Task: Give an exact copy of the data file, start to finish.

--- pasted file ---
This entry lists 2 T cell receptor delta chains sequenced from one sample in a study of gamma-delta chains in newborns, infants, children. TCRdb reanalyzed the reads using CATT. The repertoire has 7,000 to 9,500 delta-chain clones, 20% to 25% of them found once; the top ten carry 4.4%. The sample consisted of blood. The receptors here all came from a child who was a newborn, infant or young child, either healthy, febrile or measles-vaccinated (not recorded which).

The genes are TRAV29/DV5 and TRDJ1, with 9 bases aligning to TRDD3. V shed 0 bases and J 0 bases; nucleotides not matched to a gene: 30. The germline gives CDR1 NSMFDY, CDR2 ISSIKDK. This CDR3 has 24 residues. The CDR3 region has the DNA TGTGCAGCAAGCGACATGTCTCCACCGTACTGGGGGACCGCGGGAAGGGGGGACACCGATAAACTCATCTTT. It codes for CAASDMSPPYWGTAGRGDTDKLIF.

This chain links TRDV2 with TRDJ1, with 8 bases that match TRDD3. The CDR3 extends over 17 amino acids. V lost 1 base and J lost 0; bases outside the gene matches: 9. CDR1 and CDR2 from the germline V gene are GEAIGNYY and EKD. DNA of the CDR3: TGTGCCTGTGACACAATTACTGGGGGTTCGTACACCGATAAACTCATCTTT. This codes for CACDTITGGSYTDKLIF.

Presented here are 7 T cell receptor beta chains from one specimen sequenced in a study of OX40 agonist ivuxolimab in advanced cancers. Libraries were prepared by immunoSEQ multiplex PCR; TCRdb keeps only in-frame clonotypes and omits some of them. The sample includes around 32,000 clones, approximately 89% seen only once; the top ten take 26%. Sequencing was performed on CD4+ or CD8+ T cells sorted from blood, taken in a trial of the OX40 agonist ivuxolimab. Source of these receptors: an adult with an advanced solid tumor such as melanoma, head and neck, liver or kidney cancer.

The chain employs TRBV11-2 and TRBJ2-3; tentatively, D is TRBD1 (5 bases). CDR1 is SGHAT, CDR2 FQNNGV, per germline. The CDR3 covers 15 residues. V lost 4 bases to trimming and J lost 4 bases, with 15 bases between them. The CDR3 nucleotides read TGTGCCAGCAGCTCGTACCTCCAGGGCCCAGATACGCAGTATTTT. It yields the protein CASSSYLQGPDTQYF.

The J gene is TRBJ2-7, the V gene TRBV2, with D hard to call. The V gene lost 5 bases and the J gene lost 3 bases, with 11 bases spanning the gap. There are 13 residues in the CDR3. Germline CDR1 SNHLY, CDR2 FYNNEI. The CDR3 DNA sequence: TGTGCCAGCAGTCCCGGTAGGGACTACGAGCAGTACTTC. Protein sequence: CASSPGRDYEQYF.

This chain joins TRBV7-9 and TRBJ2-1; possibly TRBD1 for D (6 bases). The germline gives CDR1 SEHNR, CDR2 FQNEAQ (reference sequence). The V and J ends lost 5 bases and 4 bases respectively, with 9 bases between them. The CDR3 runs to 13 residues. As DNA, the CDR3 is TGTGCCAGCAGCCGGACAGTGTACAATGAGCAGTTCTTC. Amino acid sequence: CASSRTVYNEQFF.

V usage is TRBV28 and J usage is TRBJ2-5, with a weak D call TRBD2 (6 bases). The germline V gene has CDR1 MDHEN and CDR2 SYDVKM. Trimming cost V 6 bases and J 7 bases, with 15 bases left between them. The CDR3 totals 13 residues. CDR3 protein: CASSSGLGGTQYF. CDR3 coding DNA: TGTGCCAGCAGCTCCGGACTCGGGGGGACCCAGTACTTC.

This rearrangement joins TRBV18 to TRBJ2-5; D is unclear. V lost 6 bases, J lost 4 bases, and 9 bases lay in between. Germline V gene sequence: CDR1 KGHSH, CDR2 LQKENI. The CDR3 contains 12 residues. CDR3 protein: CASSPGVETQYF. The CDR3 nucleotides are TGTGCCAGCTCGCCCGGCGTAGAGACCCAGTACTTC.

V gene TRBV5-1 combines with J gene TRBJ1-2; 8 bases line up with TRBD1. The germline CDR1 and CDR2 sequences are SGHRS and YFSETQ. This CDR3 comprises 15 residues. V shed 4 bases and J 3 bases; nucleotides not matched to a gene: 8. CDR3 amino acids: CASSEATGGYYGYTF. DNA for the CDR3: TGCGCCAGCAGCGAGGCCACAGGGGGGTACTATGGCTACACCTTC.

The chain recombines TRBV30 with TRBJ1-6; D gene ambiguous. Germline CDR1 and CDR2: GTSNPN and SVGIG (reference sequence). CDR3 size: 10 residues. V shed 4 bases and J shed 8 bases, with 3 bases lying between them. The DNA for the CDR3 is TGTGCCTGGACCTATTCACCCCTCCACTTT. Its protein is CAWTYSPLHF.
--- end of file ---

This entry lists 2 T cell receptor delta chains sequenced from one sample in a study of gamma-delta chains in newborns, infants, children. TCRdb reanalyzed the reads using CATT. The repertoire has 7,000 to 9,500 delta-chain clones, 20% to 25% of them found once; the top ten carry 4.4%. The sample consisted of blood. The receptors here all came from a child who was a newborn, infant or young child, either healthy, febrile or measles-vaccinated (not recorded which).

The genes are TRAV29/DV5 and TRDJ1, with 9 bases aligning to TRDD3. V shed 0 bases and J 0 bases; nucleotides not matched to a gene: 30. The germline gives CDR1 NSMFDY, CDR2 ISSIKDK. This CDR3 has 24 residues. The CDR3 region has the DNA TGTGCAGCAAGCGACATGTCTCCACCGTACTGGGGGACCGCGGGAAGGGGGGACACCGATAAACTCATCTTT. It codes for CAASDMSPPYWGTAGRGDTDKLIF.

This chain links TRDV2 with TRDJ1, with 8 bases that match TRDD3. The CDR3 extends over 17 amino acids. V lost 1 base and J lost 0; bases outside the gene matches: 9. CDR1 and CDR2 from the germline V gene are GEAIGNYY and EKD. DNA of the CDR3: TGTGCCTGTGACACAATTACTGGGGGTTCGTACACCGATAAACTCATCTTT. This codes for CACDTITGGSYTDKLIF.

Presented here are 7 T cell receptor beta chains from one specimen sequenced in a study of OX40 agonist ivuxolimab in advanced cancers. Libraries were prepared by immunoSEQ multiplex PCR; TCRdb keeps only in-frame clonotypes and omits some of them. The sample includes around 32,000 clones, approximately 89% seen only once; the top ten take 26%. Sequencing was performed on CD4+ or CD8+ T cells sorted from blood, taken in a trial of the OX40 agonist ivuxolimab. Source of these receptors: an adult with an advanced solid tumor such as melanoma, head and neck, liver or kidney cancer.

The chain employs TRBV11-2 and TRBJ2-3; tentatively, D is TRBD1 (5 bases). CDR1 is SGHAT, CDR2 FQNNGV, per germline. The CDR3 covers 15 residues. V lost 4 bases to trimming and J lost 4 bases, with 15 bases between them. The CDR3 nucleotides read TGTGCCAGCAGCTCGTACCTCCAGGGCCCAGATACGCAGTATTTT. It yields the protein CASSSYLQGPDTQYF.

The J gene is TRBJ2-7, the V gene TRBV2, with D hard to call. The V gene lost 5 bases and the J gene lost 3 bases, with 11 bases spanning the gap. There are 13 residues in the CDR3. Germline CDR1 SNHLY, CDR2 FYNNEI. The CDR3 DNA sequence: TGTGCCAGCAGTCCCGGTAGGGACTACGAGCAGTACTTC. Protein sequence: CASSPGRDYEQYF.

This chain joins TRBV7-9 and TRBJ2-1; possibly TRBD1 for D (6 bases). The germline gives CDR1 SEHNR, CDR2 FQNEAQ (reference sequence). The V and J ends lost 5 bases and 4 bases respectively, with 9 bases between them. The CDR3 runs to 13 residues. As DNA, the CDR3 is TGTGCCAGCAGCCGGACAGTGTACAATGAGCAGTTCTTC. Amino acid sequence: CASSRTVYNEQFF.

V usage is TRBV28 and J usage is TRBJ2-5, with a weak D call TRBD2 (6 bases). The germline V gene has CDR1 MDHEN and CDR2 SYDVKM. Trimming cost V 6 bases and J 7 bases, with 15 bases left between them. The CDR3 totals 13 residues. CDR3 protein: CASSSGLGGTQYF. CDR3 coding DNA: TGTGCCAGCAGCTCCGGACTCGGGGGGACCCAGTACTTC.

This rearrangement joins TRBV18 to TRBJ2-5; D is unclear. V lost 6 bases, J lost 4 bases, and 9 bases lay in between. Germline V gene sequence: CDR1 KGHSH, CDR2 LQKENI. The CDR3 contains 12 residues. CDR3 protein: CASSPGVETQYF. The CDR3 nucleotides are TGTGCCAGCTCGCCCGGCGTAGAGACCCAGTACTTC.

V gene TRBV5-1 combines with J gene TRBJ1-2; 8 bases line up with TRBD1. The germline CDR1 and CDR2 sequences are SGHRS and YFSETQ. This CDR3 comprises 15 residues. V shed 4 bases and J 3 bases; nucleotides not matched to a gene: 8. CDR3 amino acids: CASSEATGGYYGYTF. DNA for the CDR3: TGCGCCAGCAGCGAGGCCACAGGGGGGTACTATGGCTACACCTTC.

The chain recombines TRBV30 with TRBJ1-6; D gene ambiguous. Germline CDR1 and CDR2: GTSNPN and SVGIG (reference sequence). CDR3 size: 10 residues. V shed 4 bases and J shed 8 bases, with 3 bases lying between them. The DNA for the CDR3 is TGTGCCTGGACCTATTCACCCCTCCACTTT. Its protein is CAWTYSPLHF.